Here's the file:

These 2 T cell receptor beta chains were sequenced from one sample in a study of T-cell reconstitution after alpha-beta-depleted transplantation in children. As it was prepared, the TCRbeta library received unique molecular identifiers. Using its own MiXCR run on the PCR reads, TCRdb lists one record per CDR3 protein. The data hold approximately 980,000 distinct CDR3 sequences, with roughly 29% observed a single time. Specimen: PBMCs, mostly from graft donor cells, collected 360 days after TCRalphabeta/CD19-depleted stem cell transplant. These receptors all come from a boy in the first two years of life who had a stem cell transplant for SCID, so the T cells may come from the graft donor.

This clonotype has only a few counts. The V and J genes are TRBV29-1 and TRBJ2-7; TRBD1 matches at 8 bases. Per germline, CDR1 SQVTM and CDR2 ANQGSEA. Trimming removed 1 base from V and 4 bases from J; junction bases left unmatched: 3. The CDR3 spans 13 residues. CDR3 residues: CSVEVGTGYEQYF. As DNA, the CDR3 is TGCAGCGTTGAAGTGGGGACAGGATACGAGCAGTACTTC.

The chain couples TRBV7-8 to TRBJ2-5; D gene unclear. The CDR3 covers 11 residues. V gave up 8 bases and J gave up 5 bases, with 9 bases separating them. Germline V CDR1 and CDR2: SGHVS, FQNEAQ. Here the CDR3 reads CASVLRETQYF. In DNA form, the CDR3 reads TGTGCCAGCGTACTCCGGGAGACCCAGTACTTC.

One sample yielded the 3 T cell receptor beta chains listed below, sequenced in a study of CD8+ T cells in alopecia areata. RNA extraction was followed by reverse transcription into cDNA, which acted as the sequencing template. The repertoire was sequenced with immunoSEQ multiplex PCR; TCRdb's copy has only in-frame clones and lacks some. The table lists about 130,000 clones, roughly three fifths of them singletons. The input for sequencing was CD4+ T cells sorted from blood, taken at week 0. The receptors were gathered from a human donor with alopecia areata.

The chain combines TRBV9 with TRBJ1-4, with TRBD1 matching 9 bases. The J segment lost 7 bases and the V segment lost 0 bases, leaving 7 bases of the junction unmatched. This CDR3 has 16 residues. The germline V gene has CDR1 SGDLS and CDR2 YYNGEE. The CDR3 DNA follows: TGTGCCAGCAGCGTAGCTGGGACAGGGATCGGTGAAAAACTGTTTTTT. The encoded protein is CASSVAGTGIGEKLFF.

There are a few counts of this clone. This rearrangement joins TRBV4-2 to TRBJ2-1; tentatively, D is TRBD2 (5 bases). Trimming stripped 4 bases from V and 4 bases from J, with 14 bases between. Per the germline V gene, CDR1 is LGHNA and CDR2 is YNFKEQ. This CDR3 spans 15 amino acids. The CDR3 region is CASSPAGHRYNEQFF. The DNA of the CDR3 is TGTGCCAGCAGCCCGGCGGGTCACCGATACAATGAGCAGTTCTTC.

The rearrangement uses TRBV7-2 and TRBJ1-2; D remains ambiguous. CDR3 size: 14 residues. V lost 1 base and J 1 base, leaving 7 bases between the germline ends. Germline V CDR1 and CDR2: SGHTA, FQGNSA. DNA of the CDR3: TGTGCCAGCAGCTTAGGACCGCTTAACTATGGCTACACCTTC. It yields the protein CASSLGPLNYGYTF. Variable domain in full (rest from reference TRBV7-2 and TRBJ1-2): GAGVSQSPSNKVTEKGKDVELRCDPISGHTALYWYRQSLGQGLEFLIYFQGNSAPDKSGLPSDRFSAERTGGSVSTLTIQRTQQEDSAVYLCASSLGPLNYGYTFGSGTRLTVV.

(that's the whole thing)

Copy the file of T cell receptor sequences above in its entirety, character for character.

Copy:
These 2 T cell receptor beta chains were sequenced from one sample in a study of T-cell reconstitution after alpha-beta-depleted transplantation in children. As it was prepared, the TCRbeta library received unique molecular identifiers. Using its own MiXCR run on the PCR reads, TCRdb lists one record per CDR3 protein. The data hold approximately 980,000 distinct CDR3 sequences, with roughly 29% observed a single time. Specimen: PBMCs, mostly from graft donor cells, collected 360 days after TCRalphabeta/CD19-depleted stem cell transplant. These receptors all come from a boy in the first two years of life who had a stem cell transplant for SCID, so the T cells may come from the graft donor.

This clonotype has only a few counts. The V and J genes are TRBV29-1 and TRBJ2-7; TRBD1 matches at 8 bases. Per germline, CDR1 SQVTM and CDR2 ANQGSEA. Trimming removed 1 base from V and 4 bases from J; junction bases left unmatched: 3. The CDR3 spans 13 residues. CDR3 residues: CSVEVGTGYEQYF. As DNA, the CDR3 is TGCAGCGTTGAAGTGGGGACAGGATACGAGCAGTACTTC.

The chain couples TRBV7-8 to TRBJ2-5; D gene unclear. The CDR3 covers 11 residues. V gave up 8 bases and J gave up 5 bases, with 9 bases separating them. Germline V CDR1 and CDR2: SGHVS, FQNEAQ. Here the CDR3 reads CASVLRETQYF. In DNA form, the CDR3 reads TGTGCCAGCGTACTCCGGGAGACCCAGTACTTC.

One sample yielded the 3 T cell receptor beta chains listed below, sequenced in a study of CD8+ T cells in alopecia areata. RNA extraction was followed by reverse transcription into cDNA, which acted as the sequencing template. The repertoire was sequenced with immunoSEQ multiplex PCR; TCRdb's copy has only in-frame clones and lacks some. The table lists about 130,000 clones, roughly three fifths of them singletons. The input for sequencing was CD4+ T cells sorted from blood, taken at week 0. The receptors were gathered from a human donor with alopecia areata.

The chain combines TRBV9 with TRBJ1-4, with TRBD1 matching 9 bases. The J segment lost 7 bases and the V segment lost 0 bases, leaving 7 bases of the junction unmatched. This CDR3 has 16 residues. The germline V gene has CDR1 SGDLS and CDR2 YYNGEE. The CDR3 DNA follows: TGTGCCAGCAGCGTAGCTGGGACAGGGATCGGTGAAAAACTGTTTTTT. The encoded protein is CASSVAGTGIGEKLFF.

There are a few counts of this clone. This rearrangement joins TRBV4-2 to TRBJ2-1; tentatively, D is TRBD2 (5 bases). Trimming stripped 4 bases from V and 4 bases from J, with 14 bases between. Per the germline V gene, CDR1 is LGHNA and CDR2 is YNFKEQ. This CDR3 spans 15 amino acids. The CDR3 region is CASSPAGHRYNEQFF. The DNA of the CDR3 is TGTGCCAGCAGCCCGGCGGGTCACCGATACAATGAGCAGTTCTTC.

The rearrangement uses TRBV7-2 and TRBJ1-2; D remains ambiguous. CDR3 size: 14 residues. V lost 1 base and J 1 base, leaving 7 bases between the germline ends. Germline V CDR1 and CDR2: SGHTA, FQGNSA. DNA of the CDR3: TGTGCCAGCAGCTTAGGACCGCTTAACTATGGCTACACCTTC. It yields the protein CASSLGPLNYGYTF. Variable domain in full (rest from reference TRBV7-2 and TRBJ1-2): GAGVSQSPSNKVTEKGKDVELRCDPISGHTALYWYRQSLGQGLEFLIYFQGNSAPDKSGLPSDRFSAERTGGSVSTLTIQRTQQEDSAVYLCASSLGPLNYGYTFGSGTRLTVV.